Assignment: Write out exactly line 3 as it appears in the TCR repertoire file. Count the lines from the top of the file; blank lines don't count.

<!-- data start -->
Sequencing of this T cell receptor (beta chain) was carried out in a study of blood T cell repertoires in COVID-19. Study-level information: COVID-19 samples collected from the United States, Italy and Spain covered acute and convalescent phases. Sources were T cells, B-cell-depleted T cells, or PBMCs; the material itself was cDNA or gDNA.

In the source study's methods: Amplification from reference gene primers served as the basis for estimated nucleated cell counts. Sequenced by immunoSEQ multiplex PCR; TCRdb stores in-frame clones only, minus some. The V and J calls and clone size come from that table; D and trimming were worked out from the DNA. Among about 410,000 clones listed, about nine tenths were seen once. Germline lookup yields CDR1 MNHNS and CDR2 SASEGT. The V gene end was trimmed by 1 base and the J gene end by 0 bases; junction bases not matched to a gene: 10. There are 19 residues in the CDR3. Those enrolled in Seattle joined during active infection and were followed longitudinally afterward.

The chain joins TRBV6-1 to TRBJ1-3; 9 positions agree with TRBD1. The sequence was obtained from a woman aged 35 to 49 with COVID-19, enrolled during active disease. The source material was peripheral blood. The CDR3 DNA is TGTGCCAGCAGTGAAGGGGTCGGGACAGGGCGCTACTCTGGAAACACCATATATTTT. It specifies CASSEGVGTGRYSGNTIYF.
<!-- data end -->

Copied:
The chain joins TRBV6-1 to TRBJ1-3; 9 positions agree with TRBD1. The sequence was obtained from a woman aged 35 to 49 with COVID-19, enrolled during active disease. The source material was peripheral blood. The CDR3 DNA is TGTGCCAGCAGTGAAGGGGTCGGGACAGGGCGCTACTCTGGAAACACCATATATTTT. It specifies CASSEGVGTGRYSGNTIYF.